Register for an account

X

Enter your name and email address below.

Your email address is used to log in and will not be shared or sold. Read our privacy policy.

X

Website access code

Enter your access code into the form field below.

If you are a Zinio, Nook, Kindle, Apple, or Google Play subscriber, you can enter your website access code to gain subscriber access. Your website access code is located in the upper right corner of the Table of Contents page of your digital edition.

Health

Gut Infections are Killing the Elderly at Frightening Rates

Newsletter

Sign up for our email newsletter for the latest science news

Clostridium_difficile_01.jpg

C. difficile

For frequent readers of this blog

and Carl Zimmer's The Loom

, the bacterium Clostridium difficile

may ring a bell

. It's a germ that can cause devastating, intractable gut infections, and is one of the reasons behind the recent development of fecal transplants

to try to give the patient healthy gut bacteria to fight back with. C. difficile is on more people's radar these days, and with good reason. A new Centers for Disease Control report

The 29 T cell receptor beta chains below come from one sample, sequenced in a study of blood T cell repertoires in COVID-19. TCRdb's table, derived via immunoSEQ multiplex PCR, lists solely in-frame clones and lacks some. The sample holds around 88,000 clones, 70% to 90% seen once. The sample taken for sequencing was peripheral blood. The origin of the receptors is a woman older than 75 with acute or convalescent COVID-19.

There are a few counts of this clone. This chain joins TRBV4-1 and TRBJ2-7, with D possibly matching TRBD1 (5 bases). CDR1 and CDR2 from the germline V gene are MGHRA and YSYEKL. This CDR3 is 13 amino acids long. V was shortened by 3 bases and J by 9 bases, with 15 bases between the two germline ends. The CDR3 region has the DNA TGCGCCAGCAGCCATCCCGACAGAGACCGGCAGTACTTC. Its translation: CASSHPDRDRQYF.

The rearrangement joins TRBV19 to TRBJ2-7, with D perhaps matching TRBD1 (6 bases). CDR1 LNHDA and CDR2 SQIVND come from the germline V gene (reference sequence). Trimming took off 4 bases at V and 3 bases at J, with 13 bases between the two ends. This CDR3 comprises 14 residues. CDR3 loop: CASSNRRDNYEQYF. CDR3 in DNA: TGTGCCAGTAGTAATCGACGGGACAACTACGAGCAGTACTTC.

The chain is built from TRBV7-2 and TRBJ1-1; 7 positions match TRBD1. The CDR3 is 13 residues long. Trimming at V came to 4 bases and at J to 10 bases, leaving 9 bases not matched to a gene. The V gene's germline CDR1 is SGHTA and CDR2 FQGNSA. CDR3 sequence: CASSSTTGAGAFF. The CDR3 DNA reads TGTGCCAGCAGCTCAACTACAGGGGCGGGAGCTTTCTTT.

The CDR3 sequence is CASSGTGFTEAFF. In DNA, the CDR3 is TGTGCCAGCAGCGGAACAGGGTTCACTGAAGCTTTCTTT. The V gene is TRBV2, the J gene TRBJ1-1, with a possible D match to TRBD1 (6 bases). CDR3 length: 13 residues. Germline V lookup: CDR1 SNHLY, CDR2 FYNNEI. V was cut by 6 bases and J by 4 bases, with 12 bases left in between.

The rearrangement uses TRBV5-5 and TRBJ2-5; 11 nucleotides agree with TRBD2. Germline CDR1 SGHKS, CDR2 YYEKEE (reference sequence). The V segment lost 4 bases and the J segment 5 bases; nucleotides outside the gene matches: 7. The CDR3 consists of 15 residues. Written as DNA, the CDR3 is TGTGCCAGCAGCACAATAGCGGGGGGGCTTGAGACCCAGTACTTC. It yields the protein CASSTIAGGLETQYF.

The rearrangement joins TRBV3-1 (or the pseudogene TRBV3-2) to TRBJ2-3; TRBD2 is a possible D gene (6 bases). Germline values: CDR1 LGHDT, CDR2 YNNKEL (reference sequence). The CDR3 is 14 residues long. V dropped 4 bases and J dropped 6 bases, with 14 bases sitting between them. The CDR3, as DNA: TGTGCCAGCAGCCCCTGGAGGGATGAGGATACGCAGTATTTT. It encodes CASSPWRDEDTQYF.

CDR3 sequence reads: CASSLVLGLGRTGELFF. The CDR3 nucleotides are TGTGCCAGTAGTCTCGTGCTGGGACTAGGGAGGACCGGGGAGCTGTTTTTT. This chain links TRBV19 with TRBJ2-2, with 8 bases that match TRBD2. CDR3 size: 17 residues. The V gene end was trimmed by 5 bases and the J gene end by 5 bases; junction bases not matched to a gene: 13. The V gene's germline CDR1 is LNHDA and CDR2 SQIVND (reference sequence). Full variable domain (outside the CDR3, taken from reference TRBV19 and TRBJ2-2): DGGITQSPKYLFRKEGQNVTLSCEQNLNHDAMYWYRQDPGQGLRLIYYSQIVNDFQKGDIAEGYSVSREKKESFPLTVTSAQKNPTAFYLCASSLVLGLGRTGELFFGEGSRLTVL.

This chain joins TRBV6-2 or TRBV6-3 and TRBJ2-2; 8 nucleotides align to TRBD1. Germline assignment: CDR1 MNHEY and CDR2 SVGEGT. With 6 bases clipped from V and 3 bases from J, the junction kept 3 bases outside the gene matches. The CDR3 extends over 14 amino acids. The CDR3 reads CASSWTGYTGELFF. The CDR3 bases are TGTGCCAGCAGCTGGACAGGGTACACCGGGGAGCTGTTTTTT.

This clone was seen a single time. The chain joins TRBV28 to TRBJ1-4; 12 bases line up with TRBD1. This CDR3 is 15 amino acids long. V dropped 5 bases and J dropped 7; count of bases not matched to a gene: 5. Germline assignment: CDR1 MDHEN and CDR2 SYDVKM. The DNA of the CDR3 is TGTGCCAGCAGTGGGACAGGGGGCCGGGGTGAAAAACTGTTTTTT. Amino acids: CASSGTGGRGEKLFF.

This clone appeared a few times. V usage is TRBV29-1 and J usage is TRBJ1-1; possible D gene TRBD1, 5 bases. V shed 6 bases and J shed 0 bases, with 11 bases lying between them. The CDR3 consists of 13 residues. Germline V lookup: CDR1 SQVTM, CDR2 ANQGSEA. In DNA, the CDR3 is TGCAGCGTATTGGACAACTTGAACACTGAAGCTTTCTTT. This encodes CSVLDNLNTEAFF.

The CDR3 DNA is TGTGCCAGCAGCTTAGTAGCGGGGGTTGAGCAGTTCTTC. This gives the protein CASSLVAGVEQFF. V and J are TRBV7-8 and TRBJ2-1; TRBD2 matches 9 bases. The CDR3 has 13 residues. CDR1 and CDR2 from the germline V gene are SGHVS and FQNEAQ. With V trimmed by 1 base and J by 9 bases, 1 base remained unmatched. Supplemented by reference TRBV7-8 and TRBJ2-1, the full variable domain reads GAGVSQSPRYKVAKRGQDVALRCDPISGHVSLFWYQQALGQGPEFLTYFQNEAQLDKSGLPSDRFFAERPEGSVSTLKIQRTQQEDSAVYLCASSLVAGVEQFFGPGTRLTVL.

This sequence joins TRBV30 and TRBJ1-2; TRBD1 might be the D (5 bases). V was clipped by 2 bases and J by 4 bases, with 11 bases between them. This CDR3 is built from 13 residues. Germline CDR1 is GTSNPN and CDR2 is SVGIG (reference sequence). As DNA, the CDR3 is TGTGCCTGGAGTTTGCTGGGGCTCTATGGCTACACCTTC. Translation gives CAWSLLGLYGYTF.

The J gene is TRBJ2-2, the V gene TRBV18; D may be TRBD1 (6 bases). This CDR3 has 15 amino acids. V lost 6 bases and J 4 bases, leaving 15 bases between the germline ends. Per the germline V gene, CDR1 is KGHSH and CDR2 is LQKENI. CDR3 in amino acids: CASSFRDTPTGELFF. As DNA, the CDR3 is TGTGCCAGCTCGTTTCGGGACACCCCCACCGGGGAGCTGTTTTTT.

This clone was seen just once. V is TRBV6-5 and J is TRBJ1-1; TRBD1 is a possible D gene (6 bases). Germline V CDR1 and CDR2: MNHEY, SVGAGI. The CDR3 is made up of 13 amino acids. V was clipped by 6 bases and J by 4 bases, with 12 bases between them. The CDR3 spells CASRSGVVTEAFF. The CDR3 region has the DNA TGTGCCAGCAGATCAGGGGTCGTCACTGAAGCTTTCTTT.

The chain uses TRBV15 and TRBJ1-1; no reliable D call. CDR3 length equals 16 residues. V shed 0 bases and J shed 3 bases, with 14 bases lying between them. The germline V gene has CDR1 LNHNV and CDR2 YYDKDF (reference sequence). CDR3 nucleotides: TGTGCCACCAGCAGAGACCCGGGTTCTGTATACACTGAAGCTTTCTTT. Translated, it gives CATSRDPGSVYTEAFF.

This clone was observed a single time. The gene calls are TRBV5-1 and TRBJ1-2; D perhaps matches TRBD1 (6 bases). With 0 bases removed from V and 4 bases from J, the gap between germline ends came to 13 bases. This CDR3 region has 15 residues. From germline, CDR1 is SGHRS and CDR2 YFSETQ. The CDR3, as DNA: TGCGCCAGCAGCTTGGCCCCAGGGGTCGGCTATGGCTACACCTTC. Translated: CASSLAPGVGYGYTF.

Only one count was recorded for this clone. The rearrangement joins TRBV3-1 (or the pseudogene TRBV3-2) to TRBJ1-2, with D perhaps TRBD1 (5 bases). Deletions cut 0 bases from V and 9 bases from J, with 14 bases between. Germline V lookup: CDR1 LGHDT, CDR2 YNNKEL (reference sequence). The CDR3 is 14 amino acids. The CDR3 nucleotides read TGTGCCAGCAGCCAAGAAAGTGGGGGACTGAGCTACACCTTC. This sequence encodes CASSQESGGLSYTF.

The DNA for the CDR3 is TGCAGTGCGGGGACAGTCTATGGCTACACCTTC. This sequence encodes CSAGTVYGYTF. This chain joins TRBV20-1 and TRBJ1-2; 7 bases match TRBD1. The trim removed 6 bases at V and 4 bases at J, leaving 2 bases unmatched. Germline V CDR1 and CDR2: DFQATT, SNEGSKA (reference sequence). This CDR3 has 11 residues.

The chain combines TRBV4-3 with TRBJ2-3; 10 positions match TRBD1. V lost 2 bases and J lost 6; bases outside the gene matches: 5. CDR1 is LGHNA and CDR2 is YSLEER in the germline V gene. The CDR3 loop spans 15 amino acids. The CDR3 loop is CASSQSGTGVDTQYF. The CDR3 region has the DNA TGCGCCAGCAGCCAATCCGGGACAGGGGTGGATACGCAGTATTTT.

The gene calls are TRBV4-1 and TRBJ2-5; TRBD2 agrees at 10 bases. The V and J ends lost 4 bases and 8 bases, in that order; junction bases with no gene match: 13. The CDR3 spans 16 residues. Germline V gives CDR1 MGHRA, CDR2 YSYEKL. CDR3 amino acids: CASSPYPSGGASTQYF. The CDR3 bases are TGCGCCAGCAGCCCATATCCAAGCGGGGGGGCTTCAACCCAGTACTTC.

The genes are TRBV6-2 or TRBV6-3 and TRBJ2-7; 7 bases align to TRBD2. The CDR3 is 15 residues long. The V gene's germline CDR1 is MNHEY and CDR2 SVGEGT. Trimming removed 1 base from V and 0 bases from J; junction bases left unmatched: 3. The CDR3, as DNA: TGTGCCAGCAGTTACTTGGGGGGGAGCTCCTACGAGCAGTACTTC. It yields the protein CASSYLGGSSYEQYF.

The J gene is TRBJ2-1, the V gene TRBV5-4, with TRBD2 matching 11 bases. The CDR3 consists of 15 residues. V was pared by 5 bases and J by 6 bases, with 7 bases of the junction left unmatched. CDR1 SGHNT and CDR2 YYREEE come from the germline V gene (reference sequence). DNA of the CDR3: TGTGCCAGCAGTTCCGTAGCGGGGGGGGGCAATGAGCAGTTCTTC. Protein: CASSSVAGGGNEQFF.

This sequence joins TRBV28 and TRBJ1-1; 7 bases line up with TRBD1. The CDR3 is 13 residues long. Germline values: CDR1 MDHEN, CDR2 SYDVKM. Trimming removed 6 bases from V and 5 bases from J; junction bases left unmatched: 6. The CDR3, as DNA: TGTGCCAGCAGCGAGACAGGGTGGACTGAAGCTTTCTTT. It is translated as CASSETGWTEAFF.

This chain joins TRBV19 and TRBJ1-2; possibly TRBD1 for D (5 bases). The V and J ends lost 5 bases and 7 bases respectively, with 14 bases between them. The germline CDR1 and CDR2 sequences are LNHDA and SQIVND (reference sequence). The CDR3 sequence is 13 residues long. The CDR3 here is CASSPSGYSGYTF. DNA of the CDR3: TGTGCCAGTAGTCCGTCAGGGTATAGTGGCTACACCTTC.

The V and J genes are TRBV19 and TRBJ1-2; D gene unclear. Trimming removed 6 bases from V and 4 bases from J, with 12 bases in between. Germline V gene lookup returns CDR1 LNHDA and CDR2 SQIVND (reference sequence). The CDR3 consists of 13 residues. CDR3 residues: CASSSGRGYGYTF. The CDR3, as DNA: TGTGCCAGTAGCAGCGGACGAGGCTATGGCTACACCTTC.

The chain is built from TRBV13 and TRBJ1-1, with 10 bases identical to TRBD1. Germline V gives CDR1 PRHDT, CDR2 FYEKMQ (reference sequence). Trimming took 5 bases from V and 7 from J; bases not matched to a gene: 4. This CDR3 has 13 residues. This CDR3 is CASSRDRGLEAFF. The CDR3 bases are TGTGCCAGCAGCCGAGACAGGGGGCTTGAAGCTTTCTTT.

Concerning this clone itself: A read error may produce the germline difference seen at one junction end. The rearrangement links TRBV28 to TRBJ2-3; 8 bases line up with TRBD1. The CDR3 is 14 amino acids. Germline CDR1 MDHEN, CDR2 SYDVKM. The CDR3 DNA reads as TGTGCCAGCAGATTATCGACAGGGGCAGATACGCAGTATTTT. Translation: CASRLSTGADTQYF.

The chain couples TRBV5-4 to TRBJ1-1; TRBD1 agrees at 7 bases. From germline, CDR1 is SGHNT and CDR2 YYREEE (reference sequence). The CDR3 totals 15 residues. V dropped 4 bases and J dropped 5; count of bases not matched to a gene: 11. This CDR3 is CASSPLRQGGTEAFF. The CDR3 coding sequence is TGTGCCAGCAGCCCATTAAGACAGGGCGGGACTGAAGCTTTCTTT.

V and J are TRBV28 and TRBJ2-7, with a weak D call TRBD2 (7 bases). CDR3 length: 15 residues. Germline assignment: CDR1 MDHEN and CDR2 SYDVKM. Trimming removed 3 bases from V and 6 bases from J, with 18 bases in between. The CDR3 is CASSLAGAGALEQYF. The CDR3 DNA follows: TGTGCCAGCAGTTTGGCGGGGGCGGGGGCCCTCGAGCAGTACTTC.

shows that infections from C. difficile and another gut pathogen, norovirus

, have grown more common and much more lethal in the last fifteen years. In 2007, they killed more than double the people they'd killed ten years before, jumping from 7,000 to 17,000. Most of those who died were elderly. C. difficile started making health headlines in 2004, when a drug-resistant strain emerged. It often spreads in hospitals and nursing homes where patients are on antibiotics that destroy their normal gut bacteria and there is less-than-perfect hygiene. The bug spreads via the fecal-oral route, usually when a trace of feces makes its way into someone's mouth. But it's extremely difficult to kill C. difficile on someone's skin---even alcohol-based hand sanitizers don't work---so health workers must use gloves to keep from spreading C. difficile among patients. Still, 94% of C. difficile infections come from healthcare settings. It's clear that whatever doctors are doing to halt the spread, it's not working. More stringent disinfecting of exam rooms, better adherence to wearing gloves, and less use of antibiotics are on the list of possible solutions. [via NYT

]

Image courtesy of Dr. Holdeman / CDC

2 Free Articles Left

Want it all? Get unlimited access when you subscribe.

Subscribe

Already a subscriber? Register or Log In

Want unlimited access?

Subscribe today and save 70%

Subscribe

Already a subscriber? Register or Log In